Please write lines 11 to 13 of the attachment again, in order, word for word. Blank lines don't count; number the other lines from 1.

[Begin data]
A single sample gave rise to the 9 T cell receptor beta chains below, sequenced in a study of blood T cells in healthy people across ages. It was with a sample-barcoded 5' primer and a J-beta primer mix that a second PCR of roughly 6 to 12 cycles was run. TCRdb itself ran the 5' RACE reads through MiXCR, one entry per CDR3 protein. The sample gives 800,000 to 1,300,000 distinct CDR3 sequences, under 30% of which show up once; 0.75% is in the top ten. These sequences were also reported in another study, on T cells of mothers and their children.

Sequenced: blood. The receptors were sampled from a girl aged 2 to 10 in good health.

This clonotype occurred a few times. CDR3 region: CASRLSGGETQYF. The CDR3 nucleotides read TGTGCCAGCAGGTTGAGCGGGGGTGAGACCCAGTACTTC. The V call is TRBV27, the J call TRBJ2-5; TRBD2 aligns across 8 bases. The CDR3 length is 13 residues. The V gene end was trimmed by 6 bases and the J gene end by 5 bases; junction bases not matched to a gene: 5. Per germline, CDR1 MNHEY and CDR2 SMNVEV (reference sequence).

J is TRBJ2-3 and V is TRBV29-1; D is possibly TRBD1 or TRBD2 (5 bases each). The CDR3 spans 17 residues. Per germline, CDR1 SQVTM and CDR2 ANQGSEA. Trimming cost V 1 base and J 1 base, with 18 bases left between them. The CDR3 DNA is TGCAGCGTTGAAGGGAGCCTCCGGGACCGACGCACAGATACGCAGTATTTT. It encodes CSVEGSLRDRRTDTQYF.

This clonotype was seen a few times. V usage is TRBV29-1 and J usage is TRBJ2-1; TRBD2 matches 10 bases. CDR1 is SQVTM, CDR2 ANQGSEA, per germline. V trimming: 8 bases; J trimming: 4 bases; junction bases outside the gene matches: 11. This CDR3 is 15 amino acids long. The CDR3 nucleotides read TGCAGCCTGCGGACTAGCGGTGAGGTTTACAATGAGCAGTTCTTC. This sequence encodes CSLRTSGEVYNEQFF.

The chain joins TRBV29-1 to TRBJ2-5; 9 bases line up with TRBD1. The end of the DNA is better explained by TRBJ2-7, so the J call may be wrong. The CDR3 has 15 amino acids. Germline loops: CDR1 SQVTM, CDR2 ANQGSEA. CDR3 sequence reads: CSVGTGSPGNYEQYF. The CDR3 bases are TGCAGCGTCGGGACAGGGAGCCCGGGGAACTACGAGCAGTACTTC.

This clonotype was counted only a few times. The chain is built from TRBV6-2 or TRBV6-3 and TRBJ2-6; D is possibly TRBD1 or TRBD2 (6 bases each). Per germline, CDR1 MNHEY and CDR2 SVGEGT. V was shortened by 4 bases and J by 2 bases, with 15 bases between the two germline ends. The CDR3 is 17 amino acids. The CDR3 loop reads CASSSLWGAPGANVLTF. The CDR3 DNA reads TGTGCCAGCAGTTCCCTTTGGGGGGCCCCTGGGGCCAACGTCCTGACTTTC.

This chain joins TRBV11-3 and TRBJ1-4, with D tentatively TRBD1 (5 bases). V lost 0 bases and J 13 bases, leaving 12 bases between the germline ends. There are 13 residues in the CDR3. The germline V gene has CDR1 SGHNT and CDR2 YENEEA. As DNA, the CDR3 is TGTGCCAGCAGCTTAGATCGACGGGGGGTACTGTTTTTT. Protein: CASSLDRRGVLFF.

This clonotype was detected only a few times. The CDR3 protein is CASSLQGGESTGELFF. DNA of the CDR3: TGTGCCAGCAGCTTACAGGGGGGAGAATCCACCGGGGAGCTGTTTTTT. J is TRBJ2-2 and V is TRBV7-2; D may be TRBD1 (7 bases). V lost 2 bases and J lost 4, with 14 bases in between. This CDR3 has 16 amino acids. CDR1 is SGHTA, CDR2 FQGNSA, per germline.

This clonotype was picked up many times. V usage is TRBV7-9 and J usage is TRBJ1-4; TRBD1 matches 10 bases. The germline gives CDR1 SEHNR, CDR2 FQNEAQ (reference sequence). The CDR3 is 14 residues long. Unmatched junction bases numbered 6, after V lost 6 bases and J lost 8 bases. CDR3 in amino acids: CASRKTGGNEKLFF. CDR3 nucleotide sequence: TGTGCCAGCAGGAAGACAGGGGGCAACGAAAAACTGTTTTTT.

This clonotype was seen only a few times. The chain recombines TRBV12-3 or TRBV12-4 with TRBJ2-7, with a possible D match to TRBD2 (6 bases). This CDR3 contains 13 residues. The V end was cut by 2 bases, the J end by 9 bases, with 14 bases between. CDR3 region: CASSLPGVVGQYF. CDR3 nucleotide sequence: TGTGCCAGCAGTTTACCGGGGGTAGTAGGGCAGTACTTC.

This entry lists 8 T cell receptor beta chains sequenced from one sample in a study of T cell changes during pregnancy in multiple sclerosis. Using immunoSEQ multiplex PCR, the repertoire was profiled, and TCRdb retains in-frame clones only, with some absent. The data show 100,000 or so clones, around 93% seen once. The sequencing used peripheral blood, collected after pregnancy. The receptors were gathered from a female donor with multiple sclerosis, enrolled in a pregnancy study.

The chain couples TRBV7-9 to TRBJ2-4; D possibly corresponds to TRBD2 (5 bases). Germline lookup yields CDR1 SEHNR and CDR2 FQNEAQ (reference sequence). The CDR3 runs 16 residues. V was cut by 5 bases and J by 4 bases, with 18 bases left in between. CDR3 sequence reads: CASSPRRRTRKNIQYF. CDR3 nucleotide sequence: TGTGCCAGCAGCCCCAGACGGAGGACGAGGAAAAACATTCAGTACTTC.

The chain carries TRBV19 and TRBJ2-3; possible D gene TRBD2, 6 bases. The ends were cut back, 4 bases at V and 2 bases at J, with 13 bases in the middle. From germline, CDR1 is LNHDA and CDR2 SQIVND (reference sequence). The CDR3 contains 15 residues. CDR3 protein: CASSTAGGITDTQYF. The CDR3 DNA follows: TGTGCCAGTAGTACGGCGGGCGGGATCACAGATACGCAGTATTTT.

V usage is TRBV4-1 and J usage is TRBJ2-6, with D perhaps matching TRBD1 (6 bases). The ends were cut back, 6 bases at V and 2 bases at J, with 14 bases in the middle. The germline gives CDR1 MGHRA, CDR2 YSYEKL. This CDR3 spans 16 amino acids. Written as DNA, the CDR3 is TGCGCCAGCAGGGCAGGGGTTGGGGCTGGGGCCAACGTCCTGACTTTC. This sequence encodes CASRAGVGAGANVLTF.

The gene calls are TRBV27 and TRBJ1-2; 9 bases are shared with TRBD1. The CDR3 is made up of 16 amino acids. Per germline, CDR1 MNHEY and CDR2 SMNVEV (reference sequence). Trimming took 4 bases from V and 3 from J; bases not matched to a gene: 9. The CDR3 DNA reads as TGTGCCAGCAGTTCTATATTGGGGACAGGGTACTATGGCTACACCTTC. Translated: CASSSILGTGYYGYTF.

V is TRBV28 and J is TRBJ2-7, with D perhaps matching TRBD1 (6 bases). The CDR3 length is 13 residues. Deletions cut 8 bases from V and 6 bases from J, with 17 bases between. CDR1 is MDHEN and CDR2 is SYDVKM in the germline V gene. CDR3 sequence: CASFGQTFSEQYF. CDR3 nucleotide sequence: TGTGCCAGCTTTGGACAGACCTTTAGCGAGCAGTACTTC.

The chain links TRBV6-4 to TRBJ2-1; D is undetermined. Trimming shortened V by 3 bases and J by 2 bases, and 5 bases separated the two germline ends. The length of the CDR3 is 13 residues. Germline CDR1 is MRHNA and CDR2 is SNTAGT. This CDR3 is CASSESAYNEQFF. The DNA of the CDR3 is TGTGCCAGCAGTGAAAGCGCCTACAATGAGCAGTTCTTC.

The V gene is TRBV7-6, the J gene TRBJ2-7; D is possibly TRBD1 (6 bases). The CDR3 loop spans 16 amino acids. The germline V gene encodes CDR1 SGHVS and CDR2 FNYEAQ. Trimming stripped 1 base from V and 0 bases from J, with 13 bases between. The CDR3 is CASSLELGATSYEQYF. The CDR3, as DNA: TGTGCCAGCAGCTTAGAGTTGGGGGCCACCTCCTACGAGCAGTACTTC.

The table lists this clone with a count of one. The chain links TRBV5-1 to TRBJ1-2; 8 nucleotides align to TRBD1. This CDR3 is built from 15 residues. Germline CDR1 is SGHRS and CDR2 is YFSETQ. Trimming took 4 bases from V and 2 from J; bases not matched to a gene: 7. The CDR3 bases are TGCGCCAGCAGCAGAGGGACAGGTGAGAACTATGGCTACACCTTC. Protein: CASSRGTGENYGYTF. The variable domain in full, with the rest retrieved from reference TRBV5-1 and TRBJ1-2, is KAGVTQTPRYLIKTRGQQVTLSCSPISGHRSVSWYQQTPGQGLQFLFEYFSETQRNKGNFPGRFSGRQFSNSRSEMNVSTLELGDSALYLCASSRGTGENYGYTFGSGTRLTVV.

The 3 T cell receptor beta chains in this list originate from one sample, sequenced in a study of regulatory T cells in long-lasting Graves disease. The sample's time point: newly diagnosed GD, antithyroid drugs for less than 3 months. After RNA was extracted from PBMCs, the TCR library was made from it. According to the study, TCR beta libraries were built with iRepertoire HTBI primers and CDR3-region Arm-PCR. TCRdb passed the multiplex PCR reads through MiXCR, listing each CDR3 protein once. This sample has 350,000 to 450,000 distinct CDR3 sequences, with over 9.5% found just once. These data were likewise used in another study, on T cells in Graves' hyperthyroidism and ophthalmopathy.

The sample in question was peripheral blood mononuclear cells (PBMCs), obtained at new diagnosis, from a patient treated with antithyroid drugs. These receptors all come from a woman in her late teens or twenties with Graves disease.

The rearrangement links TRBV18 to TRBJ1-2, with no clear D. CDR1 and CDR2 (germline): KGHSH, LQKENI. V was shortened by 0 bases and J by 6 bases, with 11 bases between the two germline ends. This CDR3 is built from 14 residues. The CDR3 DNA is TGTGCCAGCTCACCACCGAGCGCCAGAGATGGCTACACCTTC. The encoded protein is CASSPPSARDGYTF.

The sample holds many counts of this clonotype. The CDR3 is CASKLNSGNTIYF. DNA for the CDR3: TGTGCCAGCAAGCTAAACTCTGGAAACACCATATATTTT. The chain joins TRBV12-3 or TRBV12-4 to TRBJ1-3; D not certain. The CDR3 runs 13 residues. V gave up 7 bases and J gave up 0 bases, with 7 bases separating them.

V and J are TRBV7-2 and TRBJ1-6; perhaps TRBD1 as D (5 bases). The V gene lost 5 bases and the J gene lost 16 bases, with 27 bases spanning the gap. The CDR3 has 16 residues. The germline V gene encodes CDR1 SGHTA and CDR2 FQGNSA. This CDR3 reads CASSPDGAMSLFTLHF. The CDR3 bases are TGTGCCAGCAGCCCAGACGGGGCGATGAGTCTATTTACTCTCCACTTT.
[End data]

This clonotype was seen only a few times. The chain recombines TRBV12-3 or TRBV12-4 with TRBJ2-7, with a possible D match to TRBD2 (6 bases). This CDR3 contains 13 residues. The V end was cut by 2 bases, the J end by 9 bases, with 14 bases between. CDR3 region: CASSLPGVVGQYF. CDR3 nucleotide sequence: TGTGCCAGCAGTTTACCGGGGGTAGTAGGGCAGTACTTC.

This entry lists 8 T cell receptor beta chains sequenced from one sample in a study of T cell changes during pregnancy in multiple sclerosis. Using immunoSEQ multiplex PCR, the repertoire was profiled, and TCRdb retains in-frame clones only, with some absent. The data show 100,000 or so clones, around 93% seen once. The sequencing used peripheral blood, collected after pregnancy. The receptors were gathered from a female donor with multiple sclerosis, enrolled in a pregnancy study.

The chain couples TRBV7-9 to TRBJ2-4; D possibly corresponds to TRBD2 (5 bases). Germline lookup yields CDR1 SEHNR and CDR2 FQNEAQ (reference sequence). The CDR3 runs 16 residues. V was cut by 5 bases and J by 4 bases, with 18 bases left in between. CDR3 sequence reads: CASSPRRRTRKNIQYF. CDR3 nucleotide sequence: TGTGCCAGCAGCCCCAGACGGAGGACGAGGAAAAACATTCAGTACTTC.